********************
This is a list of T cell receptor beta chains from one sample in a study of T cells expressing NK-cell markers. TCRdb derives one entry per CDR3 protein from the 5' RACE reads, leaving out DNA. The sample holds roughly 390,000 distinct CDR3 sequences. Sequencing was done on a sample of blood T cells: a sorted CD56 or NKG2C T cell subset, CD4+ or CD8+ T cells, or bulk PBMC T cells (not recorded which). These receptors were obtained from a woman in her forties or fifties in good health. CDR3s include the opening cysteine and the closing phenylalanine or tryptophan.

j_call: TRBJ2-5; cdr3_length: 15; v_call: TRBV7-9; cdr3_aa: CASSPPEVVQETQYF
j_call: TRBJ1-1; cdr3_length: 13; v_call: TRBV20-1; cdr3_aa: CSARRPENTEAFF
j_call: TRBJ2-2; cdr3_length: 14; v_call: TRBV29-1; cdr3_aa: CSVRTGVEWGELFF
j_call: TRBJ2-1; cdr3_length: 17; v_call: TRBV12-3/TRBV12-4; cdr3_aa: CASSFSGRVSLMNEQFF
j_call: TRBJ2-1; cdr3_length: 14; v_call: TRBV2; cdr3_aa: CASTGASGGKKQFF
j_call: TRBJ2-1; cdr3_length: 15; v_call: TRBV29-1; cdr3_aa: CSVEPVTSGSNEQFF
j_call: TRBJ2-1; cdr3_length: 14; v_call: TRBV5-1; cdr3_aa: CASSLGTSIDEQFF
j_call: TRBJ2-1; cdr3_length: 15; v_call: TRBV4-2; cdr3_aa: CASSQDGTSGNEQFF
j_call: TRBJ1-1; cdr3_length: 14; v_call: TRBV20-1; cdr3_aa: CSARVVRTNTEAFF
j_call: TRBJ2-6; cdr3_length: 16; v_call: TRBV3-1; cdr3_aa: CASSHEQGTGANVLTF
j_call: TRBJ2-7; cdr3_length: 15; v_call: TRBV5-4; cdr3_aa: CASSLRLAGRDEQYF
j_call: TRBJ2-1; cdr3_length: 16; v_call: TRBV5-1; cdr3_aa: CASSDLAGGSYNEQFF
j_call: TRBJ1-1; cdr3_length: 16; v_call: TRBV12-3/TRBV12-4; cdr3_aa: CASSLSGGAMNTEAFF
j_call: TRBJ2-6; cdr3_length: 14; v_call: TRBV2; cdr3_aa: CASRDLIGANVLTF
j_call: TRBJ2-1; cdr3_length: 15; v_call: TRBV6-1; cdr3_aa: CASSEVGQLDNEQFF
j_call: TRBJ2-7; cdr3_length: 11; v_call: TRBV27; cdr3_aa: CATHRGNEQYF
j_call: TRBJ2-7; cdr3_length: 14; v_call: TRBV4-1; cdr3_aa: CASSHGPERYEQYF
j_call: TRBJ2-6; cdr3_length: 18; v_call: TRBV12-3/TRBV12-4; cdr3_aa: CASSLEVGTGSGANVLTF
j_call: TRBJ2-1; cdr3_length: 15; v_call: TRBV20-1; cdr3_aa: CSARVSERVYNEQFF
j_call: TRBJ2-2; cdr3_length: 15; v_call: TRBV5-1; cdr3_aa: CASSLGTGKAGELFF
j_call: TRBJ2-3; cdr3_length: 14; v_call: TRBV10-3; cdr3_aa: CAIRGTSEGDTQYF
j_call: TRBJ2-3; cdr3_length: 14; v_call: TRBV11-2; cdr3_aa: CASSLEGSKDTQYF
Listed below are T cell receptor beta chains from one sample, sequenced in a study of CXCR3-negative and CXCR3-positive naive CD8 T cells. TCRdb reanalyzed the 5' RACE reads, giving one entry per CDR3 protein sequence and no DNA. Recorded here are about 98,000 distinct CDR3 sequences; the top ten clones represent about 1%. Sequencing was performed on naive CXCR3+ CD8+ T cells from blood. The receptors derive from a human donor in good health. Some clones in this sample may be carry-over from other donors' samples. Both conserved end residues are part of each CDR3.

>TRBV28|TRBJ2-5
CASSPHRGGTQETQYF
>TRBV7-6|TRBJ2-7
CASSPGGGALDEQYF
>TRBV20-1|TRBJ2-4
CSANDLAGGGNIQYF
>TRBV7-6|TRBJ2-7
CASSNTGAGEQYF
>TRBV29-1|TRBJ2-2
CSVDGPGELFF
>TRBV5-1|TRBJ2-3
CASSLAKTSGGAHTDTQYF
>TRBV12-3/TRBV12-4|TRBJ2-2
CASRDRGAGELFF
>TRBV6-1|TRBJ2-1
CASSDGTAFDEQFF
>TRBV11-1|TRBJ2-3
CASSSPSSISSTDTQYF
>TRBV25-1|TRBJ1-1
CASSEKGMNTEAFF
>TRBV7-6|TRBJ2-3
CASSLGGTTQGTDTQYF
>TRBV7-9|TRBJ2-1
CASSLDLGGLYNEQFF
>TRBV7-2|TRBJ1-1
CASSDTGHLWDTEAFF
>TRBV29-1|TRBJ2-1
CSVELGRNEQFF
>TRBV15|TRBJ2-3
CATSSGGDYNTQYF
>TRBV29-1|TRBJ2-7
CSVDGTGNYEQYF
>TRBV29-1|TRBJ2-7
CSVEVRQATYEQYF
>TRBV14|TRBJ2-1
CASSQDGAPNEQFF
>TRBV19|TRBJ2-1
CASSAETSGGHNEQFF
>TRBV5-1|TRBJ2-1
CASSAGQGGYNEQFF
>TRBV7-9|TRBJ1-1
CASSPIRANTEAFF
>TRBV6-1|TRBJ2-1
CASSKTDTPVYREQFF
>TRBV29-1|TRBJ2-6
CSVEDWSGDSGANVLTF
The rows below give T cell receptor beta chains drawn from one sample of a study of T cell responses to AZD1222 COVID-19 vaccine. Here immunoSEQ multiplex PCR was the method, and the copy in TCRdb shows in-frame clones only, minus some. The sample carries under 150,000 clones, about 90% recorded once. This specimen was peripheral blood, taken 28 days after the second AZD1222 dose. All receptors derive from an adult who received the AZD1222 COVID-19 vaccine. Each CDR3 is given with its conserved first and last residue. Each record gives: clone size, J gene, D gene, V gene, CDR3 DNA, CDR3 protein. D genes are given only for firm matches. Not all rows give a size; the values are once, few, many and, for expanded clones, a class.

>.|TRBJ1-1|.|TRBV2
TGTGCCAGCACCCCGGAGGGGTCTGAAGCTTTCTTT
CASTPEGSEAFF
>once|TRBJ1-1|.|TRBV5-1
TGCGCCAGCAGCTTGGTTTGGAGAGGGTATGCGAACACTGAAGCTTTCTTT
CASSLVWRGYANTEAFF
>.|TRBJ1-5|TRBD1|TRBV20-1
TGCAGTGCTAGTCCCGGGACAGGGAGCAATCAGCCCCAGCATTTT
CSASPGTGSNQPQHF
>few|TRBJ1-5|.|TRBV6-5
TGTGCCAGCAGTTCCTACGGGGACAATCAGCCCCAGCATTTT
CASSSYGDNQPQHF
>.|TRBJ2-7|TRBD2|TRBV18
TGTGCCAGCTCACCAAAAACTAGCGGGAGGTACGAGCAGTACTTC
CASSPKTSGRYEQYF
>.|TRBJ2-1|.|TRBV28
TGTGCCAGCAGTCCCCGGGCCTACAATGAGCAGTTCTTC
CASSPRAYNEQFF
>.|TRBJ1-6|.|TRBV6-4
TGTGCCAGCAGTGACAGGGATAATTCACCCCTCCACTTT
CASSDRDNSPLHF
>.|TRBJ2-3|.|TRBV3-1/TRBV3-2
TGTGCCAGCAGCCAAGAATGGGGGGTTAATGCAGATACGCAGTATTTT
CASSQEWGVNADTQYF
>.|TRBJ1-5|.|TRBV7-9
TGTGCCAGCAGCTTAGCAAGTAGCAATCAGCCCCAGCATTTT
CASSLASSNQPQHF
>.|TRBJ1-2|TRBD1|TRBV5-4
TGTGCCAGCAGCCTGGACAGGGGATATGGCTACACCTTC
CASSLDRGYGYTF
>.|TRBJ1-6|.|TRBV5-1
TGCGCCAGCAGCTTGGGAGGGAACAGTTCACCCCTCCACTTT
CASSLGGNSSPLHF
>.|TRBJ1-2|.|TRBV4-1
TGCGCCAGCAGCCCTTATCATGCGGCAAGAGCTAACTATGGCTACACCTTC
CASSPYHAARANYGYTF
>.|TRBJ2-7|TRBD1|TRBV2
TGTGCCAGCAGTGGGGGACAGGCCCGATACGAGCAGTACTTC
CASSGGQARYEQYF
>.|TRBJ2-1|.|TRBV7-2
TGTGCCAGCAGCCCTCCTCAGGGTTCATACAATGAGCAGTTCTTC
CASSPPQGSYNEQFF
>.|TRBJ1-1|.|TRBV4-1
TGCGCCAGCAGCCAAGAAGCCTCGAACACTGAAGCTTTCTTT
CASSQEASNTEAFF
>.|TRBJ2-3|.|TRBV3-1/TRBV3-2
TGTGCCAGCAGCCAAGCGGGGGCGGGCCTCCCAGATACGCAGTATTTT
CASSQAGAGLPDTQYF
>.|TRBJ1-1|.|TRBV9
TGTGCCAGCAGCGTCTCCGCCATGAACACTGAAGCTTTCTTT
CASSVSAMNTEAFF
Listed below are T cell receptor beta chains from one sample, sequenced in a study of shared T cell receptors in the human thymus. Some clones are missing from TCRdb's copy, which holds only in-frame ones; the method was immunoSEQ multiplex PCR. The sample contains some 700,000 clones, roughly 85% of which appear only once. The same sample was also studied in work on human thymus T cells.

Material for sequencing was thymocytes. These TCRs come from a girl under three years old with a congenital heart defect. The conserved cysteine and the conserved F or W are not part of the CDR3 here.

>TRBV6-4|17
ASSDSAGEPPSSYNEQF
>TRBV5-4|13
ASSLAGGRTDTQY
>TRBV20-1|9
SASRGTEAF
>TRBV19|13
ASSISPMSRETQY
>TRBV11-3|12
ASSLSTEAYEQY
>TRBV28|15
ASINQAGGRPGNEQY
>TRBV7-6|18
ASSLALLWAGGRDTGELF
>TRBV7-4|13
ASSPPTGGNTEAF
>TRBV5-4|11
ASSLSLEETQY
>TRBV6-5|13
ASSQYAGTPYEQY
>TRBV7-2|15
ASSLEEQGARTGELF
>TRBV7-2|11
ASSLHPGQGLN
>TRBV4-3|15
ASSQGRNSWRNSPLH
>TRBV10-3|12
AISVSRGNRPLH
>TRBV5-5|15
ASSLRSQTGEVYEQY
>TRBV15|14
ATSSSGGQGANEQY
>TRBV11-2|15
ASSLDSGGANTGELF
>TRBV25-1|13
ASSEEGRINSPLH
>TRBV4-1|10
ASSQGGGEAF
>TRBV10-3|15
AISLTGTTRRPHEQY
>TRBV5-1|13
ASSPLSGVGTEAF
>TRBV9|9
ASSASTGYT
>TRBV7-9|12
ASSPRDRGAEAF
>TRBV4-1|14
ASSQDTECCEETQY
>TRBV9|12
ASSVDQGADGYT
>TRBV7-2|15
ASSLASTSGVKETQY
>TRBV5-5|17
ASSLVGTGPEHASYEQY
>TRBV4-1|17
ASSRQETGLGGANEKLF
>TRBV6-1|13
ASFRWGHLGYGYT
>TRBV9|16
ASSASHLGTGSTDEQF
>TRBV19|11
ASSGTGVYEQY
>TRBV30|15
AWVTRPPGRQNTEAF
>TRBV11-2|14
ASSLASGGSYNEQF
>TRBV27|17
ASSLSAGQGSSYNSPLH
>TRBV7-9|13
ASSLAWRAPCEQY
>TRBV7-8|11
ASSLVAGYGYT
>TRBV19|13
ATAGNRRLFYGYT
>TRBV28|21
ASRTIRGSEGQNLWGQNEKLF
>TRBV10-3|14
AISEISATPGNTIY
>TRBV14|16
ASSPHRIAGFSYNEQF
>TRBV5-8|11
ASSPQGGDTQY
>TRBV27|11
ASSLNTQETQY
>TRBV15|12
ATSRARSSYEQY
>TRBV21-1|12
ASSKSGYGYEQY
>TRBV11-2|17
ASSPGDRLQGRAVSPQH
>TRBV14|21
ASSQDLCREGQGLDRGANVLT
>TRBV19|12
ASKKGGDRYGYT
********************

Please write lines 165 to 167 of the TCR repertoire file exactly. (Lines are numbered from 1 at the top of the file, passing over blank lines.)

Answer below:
>TRBV5-1|13
ASSPLSGVGTEAF
>TRBV9|9